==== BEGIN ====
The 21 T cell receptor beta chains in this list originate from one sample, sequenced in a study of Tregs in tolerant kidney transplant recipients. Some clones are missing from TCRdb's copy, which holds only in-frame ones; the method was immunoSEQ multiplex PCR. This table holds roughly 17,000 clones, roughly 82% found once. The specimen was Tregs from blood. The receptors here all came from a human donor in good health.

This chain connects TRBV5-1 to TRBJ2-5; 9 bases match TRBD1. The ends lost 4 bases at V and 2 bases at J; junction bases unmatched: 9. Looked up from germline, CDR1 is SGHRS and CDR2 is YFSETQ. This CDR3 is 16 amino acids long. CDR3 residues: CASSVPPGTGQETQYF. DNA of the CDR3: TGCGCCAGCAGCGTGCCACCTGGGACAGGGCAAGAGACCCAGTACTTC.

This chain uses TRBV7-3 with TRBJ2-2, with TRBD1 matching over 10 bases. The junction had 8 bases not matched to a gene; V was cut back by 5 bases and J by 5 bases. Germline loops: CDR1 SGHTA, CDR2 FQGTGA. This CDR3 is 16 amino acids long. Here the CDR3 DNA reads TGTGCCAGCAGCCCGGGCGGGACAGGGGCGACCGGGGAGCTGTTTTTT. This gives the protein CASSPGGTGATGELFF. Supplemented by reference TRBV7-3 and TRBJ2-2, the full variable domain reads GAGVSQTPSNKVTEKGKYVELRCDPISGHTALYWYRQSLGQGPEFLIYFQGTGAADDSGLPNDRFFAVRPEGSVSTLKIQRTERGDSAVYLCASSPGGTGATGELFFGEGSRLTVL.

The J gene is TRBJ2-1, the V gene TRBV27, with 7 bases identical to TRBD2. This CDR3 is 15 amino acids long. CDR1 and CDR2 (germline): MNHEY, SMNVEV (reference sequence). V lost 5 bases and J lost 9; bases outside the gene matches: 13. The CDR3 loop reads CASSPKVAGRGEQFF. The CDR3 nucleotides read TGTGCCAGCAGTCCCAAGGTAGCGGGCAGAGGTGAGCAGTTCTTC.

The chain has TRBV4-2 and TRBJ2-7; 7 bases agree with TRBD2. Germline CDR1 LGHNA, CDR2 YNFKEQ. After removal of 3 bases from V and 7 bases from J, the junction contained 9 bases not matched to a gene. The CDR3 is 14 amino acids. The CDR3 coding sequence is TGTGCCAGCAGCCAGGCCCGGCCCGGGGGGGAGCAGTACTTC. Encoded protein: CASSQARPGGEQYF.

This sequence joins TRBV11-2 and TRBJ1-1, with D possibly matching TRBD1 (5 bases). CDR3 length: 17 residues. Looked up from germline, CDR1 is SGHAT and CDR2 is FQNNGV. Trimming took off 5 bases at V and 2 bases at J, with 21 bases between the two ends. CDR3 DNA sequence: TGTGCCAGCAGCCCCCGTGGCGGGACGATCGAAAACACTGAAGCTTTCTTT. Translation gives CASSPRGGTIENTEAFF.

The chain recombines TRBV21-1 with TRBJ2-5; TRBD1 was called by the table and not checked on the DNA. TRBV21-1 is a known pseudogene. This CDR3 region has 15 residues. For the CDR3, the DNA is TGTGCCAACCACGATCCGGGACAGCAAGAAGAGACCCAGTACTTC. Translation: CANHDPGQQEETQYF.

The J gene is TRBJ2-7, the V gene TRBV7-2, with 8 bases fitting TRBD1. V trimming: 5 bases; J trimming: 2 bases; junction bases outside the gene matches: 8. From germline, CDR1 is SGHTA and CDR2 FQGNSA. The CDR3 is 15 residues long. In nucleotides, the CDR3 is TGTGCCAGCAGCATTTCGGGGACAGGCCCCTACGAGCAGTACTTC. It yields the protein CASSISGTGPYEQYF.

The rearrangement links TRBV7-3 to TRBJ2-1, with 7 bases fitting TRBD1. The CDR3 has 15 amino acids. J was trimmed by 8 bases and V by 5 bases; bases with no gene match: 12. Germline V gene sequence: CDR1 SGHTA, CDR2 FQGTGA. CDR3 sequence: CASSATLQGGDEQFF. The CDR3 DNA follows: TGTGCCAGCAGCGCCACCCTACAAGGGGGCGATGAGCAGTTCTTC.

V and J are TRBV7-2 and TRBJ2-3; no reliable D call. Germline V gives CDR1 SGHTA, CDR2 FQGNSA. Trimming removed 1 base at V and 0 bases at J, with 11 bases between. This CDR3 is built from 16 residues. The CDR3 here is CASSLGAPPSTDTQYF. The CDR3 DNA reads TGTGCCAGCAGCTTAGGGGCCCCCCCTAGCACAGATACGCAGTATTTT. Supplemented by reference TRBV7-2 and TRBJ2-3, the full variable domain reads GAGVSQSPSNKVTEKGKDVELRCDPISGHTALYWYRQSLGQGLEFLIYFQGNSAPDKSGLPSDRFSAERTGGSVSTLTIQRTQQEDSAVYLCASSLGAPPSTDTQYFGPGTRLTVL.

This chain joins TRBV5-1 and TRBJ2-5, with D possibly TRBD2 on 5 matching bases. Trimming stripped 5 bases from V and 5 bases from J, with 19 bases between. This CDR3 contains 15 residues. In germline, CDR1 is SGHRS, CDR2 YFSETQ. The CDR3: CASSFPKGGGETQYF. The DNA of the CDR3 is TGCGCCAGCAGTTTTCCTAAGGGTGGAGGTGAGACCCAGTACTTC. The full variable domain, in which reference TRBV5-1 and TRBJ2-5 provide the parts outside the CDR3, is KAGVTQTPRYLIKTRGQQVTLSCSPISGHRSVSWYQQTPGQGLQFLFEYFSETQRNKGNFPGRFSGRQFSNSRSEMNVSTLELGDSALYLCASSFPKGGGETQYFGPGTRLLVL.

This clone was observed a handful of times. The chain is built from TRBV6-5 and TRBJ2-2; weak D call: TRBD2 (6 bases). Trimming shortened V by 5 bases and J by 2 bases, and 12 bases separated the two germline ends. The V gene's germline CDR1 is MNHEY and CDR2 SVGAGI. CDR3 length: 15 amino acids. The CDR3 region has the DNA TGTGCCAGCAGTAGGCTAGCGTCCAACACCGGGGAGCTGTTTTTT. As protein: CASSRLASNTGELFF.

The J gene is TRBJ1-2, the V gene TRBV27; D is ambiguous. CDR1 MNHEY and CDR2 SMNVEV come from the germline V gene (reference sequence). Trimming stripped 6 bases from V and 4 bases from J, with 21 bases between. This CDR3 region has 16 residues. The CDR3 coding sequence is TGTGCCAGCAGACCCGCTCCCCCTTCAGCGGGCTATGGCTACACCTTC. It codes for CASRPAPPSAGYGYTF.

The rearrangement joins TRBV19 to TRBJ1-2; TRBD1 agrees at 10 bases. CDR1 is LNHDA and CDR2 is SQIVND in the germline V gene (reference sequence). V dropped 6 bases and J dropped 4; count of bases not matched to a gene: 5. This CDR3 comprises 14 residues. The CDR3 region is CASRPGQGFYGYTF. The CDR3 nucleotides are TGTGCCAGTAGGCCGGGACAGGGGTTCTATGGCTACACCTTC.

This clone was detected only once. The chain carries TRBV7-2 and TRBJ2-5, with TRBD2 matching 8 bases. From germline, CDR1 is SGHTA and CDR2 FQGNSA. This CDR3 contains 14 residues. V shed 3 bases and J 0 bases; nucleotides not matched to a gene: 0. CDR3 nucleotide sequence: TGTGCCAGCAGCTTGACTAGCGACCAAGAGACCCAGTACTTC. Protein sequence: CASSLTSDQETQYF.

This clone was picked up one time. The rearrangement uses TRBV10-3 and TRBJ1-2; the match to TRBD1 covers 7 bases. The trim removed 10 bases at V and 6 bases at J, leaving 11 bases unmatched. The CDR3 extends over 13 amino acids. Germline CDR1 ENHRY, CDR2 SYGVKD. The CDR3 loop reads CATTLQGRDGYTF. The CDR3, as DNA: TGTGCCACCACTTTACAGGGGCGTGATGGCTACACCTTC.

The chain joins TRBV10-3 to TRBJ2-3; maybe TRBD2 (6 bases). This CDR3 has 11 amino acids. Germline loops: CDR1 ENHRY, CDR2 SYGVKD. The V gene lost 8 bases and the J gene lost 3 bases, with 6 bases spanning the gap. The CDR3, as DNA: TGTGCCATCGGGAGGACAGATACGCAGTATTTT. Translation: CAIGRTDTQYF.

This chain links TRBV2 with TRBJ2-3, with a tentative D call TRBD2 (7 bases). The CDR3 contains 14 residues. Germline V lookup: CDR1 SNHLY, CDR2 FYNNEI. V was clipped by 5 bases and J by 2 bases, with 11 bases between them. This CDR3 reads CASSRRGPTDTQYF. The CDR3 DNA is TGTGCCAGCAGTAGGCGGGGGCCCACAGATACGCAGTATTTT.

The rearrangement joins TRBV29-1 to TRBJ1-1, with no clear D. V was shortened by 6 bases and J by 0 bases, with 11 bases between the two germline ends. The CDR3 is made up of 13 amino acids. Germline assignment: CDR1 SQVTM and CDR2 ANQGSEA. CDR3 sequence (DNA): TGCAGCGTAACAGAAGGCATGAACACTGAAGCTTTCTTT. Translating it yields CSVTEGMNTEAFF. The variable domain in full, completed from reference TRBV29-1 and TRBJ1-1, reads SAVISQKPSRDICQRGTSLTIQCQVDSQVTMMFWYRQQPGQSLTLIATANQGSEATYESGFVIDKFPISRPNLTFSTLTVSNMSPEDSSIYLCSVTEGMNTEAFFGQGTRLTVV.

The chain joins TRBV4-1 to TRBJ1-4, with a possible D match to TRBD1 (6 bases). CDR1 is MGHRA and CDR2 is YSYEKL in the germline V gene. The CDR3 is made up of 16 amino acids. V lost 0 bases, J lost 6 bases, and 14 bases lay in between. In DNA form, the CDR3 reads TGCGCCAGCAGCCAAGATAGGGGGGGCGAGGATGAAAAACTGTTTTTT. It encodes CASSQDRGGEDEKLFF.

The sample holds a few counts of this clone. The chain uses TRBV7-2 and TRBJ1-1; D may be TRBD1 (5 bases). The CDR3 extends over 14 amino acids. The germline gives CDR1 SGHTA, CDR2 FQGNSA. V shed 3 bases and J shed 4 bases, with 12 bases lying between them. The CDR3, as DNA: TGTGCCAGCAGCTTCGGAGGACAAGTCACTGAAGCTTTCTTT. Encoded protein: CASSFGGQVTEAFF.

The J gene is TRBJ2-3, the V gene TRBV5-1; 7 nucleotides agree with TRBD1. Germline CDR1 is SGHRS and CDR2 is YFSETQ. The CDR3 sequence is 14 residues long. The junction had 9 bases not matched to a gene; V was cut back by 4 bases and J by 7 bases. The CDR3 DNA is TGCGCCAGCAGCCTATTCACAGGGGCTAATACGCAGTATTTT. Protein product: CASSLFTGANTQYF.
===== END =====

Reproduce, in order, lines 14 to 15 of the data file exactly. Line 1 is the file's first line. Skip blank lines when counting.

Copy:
The rearrangement joins TRBV19 to TRBJ1-2; TRBD1 agrees at 10 bases. CDR1 is LNHDA and CDR2 is SQIVND in the germline V gene (reference sequence). V dropped 6 bases and J dropped 4; count of bases not matched to a gene: 5. This CDR3 comprises 14 residues. The CDR3 region is CASRPGQGFYGYTF. The CDR3 nucleotides are TGTGCCAGTAGGCCGGGACAGGGGTTCTATGGCTACACCTTC.

This clone was detected only once. The chain carries TRBV7-2 and TRBJ2-5, with TRBD2 matching 8 bases. From germline, CDR1 is SGHTA and CDR2 FQGNSA. This CDR3 contains 14 residues. V shed 3 bases and J 0 bases; nucleotides not matched to a gene: 0. CDR3 nucleotide sequence: TGTGCCAGCAGCTTGACTAGCGACCAAGAGACCCAGTACTTC. Protein sequence: CASSLTSDQETQYF.